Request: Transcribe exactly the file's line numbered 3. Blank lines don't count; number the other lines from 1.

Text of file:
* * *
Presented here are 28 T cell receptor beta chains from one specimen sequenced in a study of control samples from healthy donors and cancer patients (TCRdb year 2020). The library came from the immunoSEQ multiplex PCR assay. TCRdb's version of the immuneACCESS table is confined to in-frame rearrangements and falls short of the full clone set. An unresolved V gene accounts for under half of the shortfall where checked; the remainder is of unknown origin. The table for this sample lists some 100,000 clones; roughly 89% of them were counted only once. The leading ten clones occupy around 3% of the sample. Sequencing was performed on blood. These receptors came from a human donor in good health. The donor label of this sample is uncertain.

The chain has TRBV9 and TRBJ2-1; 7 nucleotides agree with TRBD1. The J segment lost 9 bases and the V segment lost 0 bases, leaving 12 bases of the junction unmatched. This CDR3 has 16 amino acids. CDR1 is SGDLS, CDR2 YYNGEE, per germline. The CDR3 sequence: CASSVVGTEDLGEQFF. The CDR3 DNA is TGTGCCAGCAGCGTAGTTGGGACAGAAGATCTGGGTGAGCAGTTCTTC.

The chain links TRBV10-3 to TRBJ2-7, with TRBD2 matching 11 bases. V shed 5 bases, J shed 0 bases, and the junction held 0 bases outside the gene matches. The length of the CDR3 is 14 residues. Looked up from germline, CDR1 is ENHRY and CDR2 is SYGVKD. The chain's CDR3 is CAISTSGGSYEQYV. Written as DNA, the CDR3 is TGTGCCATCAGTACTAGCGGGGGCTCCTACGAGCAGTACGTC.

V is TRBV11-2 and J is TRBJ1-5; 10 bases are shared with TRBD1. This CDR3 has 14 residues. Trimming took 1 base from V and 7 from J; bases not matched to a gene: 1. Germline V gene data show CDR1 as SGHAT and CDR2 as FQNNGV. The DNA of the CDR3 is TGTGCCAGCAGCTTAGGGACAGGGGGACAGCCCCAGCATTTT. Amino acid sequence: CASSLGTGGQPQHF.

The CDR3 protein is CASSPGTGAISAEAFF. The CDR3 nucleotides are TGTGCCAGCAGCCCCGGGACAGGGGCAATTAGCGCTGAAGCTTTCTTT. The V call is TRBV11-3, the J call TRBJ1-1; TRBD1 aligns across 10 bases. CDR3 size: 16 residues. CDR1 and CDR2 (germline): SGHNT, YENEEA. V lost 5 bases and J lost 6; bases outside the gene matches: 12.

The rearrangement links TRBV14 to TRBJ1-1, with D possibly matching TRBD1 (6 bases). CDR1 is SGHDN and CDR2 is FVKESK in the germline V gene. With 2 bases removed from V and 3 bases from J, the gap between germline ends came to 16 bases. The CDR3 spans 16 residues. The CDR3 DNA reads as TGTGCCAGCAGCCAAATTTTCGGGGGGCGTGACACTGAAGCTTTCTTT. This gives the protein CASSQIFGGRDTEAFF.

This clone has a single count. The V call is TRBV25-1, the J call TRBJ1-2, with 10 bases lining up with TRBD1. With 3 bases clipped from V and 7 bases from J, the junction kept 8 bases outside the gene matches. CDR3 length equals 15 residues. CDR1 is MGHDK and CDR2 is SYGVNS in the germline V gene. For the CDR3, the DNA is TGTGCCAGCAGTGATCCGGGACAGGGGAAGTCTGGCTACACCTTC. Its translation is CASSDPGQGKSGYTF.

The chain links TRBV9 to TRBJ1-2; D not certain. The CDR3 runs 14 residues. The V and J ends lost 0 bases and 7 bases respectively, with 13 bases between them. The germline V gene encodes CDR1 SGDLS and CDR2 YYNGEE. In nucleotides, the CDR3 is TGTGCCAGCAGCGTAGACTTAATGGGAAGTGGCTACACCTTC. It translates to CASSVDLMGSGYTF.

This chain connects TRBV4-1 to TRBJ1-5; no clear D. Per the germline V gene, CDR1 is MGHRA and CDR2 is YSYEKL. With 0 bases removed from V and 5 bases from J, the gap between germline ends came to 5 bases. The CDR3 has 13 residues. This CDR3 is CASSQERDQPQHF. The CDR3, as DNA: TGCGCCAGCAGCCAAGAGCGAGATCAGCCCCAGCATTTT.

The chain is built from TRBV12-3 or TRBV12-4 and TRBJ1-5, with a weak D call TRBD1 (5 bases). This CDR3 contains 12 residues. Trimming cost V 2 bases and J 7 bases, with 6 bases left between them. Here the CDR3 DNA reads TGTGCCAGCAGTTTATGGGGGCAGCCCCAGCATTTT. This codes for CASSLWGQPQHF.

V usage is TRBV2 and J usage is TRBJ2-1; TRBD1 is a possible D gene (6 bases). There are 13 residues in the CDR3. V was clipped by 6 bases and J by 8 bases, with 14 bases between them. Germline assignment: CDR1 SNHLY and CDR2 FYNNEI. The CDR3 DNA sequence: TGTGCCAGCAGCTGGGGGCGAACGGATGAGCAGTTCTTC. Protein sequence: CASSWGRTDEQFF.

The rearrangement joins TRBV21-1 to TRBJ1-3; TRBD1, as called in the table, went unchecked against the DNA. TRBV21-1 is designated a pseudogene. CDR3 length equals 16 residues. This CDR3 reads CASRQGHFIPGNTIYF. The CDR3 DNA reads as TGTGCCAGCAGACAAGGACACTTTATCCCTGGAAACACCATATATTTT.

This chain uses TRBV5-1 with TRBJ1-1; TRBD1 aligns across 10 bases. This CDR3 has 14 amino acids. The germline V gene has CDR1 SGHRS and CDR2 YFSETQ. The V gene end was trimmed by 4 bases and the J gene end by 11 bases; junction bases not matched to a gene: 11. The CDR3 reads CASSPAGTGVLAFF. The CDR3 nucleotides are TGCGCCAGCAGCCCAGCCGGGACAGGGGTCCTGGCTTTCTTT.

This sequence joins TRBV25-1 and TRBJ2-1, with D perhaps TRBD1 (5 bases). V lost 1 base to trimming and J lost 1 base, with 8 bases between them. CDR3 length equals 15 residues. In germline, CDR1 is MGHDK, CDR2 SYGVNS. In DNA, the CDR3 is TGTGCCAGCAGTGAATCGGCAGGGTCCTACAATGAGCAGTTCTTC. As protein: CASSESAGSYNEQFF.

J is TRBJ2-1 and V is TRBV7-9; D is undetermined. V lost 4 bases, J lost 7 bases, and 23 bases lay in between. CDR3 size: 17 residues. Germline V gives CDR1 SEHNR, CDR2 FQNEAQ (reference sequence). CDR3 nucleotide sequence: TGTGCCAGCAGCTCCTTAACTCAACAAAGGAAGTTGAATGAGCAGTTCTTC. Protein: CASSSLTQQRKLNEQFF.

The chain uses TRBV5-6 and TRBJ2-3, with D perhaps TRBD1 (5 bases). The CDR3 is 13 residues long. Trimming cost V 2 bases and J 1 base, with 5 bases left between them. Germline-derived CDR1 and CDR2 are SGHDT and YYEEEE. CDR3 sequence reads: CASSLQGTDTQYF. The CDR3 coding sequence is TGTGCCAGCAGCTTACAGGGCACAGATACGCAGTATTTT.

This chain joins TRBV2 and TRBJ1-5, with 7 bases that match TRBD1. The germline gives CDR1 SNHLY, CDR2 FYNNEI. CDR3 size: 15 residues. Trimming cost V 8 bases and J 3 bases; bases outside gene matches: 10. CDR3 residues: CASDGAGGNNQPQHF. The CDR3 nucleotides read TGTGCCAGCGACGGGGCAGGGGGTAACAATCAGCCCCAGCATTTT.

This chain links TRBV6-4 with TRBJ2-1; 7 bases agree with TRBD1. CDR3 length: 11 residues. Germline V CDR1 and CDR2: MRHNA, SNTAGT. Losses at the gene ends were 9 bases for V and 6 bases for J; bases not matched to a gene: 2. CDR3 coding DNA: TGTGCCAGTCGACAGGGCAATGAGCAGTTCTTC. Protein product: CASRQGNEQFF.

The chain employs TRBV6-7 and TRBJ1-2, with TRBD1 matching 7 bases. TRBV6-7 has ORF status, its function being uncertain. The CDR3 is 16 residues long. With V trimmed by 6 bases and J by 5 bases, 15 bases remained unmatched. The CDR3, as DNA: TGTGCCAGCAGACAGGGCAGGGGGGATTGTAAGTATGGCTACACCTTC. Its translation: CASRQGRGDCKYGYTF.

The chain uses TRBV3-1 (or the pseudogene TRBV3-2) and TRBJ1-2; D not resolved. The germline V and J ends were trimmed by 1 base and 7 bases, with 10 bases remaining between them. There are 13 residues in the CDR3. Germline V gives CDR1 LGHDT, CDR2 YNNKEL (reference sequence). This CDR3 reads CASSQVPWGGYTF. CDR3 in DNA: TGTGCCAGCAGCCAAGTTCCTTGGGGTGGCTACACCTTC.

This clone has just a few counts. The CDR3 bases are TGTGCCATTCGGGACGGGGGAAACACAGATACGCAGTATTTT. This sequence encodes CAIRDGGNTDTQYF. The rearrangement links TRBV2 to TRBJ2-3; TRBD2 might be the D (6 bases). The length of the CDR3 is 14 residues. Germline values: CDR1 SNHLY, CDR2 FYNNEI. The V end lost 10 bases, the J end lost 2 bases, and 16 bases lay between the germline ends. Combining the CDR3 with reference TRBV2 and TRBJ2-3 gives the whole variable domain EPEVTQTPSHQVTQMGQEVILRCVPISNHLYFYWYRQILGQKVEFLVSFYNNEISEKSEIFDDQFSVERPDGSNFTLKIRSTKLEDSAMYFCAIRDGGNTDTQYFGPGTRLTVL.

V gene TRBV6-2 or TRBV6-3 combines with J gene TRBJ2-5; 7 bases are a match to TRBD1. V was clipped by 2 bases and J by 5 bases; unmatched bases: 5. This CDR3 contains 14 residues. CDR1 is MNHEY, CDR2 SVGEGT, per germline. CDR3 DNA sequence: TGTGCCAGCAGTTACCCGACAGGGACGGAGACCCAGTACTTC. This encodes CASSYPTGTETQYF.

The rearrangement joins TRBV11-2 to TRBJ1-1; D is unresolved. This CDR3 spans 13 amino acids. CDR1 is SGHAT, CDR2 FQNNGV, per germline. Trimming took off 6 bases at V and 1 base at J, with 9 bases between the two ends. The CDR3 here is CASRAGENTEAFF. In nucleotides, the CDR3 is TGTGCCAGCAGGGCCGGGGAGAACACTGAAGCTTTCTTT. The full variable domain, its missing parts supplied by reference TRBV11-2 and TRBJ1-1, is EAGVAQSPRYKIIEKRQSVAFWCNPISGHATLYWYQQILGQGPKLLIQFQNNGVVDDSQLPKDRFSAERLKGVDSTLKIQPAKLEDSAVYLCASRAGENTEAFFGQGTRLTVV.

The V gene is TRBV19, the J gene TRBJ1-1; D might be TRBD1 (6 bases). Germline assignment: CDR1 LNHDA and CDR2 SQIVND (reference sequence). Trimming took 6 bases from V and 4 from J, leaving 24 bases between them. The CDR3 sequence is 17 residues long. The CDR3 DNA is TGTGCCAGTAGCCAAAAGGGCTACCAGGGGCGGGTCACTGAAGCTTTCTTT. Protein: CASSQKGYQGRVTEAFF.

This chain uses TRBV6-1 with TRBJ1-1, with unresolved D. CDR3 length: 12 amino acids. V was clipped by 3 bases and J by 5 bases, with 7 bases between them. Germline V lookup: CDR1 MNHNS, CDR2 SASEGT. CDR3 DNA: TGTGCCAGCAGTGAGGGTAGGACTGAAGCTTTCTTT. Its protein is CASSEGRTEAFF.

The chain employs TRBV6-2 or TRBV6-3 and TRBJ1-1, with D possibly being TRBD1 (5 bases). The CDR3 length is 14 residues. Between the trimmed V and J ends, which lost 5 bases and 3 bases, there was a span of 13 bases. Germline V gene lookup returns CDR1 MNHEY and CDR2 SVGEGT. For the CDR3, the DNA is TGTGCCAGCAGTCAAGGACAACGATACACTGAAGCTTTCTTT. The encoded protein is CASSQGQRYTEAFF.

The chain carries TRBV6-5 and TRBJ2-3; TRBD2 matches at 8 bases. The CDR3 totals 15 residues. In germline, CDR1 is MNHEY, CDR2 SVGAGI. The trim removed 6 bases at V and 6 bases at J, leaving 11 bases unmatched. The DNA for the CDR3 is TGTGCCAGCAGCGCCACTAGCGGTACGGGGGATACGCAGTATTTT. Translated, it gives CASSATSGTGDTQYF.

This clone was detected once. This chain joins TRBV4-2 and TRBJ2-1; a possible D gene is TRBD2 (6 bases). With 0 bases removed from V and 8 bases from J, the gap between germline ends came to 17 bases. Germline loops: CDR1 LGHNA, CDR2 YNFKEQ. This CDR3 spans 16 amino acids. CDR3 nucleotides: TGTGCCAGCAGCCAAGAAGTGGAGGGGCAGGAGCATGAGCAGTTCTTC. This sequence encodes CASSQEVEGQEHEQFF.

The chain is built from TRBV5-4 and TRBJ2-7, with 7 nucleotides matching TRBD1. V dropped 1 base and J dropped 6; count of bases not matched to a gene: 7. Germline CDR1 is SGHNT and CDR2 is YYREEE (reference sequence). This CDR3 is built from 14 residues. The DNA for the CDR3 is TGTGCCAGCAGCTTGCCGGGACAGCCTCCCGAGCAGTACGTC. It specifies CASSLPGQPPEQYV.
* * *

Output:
The chain links TRBV10-3 to TRBJ2-7, with TRBD2 matching 11 bases. V shed 5 bases, J shed 0 bases, and the junction held 0 bases outside the gene matches. The length of the CDR3 is 14 residues. Looked up from germline, CDR1 is ENHRY and CDR2 is SYGVKD. The chain's CDR3 is CAISTSGGSYEQYV. Written as DNA, the CDR3 is TGTGCCATCAGTACTAGCGGGGGCTCCTACGAGCAGTACGTC.